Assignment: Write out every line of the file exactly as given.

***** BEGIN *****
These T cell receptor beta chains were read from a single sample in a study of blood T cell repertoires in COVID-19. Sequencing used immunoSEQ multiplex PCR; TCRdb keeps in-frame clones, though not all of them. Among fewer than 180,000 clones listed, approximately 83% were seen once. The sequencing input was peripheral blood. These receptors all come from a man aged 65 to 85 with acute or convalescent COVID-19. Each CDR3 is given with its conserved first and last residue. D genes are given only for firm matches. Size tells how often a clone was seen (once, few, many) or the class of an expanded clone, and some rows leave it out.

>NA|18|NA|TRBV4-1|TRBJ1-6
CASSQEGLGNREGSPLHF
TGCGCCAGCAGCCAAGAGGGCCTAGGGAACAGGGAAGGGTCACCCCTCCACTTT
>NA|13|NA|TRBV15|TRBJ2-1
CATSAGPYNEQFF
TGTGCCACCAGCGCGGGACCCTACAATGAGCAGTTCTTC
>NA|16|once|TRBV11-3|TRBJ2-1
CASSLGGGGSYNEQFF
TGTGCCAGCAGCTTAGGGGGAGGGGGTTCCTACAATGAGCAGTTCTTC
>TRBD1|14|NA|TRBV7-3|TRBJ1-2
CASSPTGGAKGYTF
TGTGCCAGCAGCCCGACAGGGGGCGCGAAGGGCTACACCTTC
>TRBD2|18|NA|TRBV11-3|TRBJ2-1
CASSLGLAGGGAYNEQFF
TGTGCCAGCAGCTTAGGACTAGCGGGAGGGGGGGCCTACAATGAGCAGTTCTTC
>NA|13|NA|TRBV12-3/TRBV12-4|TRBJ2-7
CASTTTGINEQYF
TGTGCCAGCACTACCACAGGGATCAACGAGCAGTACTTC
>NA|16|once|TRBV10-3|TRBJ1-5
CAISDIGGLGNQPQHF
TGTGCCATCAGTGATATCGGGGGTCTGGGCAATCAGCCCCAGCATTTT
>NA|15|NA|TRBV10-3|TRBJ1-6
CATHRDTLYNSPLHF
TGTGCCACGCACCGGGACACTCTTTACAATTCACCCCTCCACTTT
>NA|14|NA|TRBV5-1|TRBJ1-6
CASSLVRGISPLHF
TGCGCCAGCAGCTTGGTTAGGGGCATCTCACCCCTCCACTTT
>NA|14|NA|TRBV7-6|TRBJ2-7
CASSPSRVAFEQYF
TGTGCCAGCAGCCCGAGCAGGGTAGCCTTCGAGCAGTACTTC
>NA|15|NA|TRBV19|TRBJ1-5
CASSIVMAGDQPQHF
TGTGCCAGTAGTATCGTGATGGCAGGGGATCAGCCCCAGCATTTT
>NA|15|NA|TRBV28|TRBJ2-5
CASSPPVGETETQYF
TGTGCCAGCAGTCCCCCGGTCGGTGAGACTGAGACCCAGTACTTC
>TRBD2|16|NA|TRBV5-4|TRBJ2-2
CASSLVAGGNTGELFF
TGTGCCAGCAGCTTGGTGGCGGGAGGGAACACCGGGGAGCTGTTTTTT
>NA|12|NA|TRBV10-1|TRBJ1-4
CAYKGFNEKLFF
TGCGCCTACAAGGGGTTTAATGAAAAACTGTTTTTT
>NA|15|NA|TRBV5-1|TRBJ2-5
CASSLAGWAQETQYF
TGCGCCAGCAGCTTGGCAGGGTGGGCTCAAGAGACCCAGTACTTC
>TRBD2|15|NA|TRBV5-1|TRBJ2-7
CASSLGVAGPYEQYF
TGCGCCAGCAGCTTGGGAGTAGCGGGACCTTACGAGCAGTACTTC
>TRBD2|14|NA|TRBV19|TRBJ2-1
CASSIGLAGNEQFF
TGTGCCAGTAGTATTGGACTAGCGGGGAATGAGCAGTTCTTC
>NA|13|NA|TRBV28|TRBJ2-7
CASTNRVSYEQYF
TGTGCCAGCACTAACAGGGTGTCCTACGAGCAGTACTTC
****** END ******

These T cell receptor beta chains were read from a single sample in a study of blood T cell repertoires in COVID-19. Sequencing used immunoSEQ multiplex PCR; TCRdb keeps in-frame clones, though not all of them. Among fewer than 180,000 clones listed, approximately 83% were seen once. The sequencing input was peripheral blood. These receptors all come from a man aged 65 to 85 with acute or convalescent COVID-19. Each CDR3 is given with its conserved first and last residue. D genes are given only for firm matches. Size tells how often a clone was seen (once, few, many) or the class of an expanded clone, and some rows leave it out.

>NA|18|NA|TRBV4-1|TRBJ1-6
CASSQEGLGNREGSPLHF
TGCGCCAGCAGCCAAGAGGGCCTAGGGAACAGGGAAGGGTCACCCCTCCACTTT
>NA|13|NA|TRBV15|TRBJ2-1
CATSAGPYNEQFF
TGTGCCACCAGCGCGGGACCCTACAATGAGCAGTTCTTC
>NA|16|once|TRBV11-3|TRBJ2-1
CASSLGGGGSYNEQFF
TGTGCCAGCAGCTTAGGGGGAGGGGGTTCCTACAATGAGCAGTTCTTC
>TRBD1|14|NA|TRBV7-3|TRBJ1-2
CASSPTGGAKGYTF
TGTGCCAGCAGCCCGACAGGGGGCGCGAAGGGCTACACCTTC
>TRBD2|18|NA|TRBV11-3|TRBJ2-1
CASSLGLAGGGAYNEQFF
TGTGCCAGCAGCTTAGGACTAGCGGGAGGGGGGGCCTACAATGAGCAGTTCTTC
>NA|13|NA|TRBV12-3/TRBV12-4|TRBJ2-7
CASTTTGINEQYF
TGTGCCAGCACTACCACAGGGATCAACGAGCAGTACTTC
>NA|16|once|TRBV10-3|TRBJ1-5
CAISDIGGLGNQPQHF
TGTGCCATCAGTGATATCGGGGGTCTGGGCAATCAGCCCCAGCATTTT
>NA|15|NA|TRBV10-3|TRBJ1-6
CATHRDTLYNSPLHF
TGTGCCACGCACCGGGACACTCTTTACAATTCACCCCTCCACTTT
>NA|14|NA|TRBV5-1|TRBJ1-6
CASSLVRGISPLHF
TGCGCCAGCAGCTTGGTTAGGGGCATCTCACCCCTCCACTTT
>NA|14|NA|TRBV7-6|TRBJ2-7
CASSPSRVAFEQYF
TGTGCCAGCAGCCCGAGCAGGGTAGCCTTCGAGCAGTACTTC
>NA|15|NA|TRBV19|TRBJ1-5
CASSIVMAGDQPQHF
TGTGCCAGTAGTATCGTGATGGCAGGGGATCAGCCCCAGCATTTT
>NA|15|NA|TRBV28|TRBJ2-5
CASSPPVGETETQYF
TGTGCCAGCAGTCCCCCGGTCGGTGAGACTGAGACCCAGTACTTC
>TRBD2|16|NA|TRBV5-4|TRBJ2-2
CASSLVAGGNTGELFF
TGTGCCAGCAGCTTGGTGGCGGGAGGGAACACCGGGGAGCTGTTTTTT
>NA|12|NA|TRBV10-1|TRBJ1-4
CAYKGFNEKLFF
TGCGCCTACAAGGGGTTTAATGAAAAACTGTTTTTT
>NA|15|NA|TRBV5-1|TRBJ2-5
CASSLAGWAQETQYF
TGCGCCAGCAGCTTGGCAGGGTGGGCTCAAGAGACCCAGTACTTC
>TRBD2|15|NA|TRBV5-1|TRBJ2-7
CASSLGVAGPYEQYF
TGCGCCAGCAGCTTGGGAGTAGCGGGACCTTACGAGCAGTACTTC
>TRBD2|14|NA|TRBV19|TRBJ2-1
CASSIGLAGNEQFF
TGTGCCAGTAGTATTGGACTAGCGGGGAATGAGCAGTTCTTC
>NA|13|NA|TRBV28|TRBJ2-7
CASTNRVSYEQYF
TGTGCCAGCACTAACAGGGTGTCCTACGAGCAGTACTTC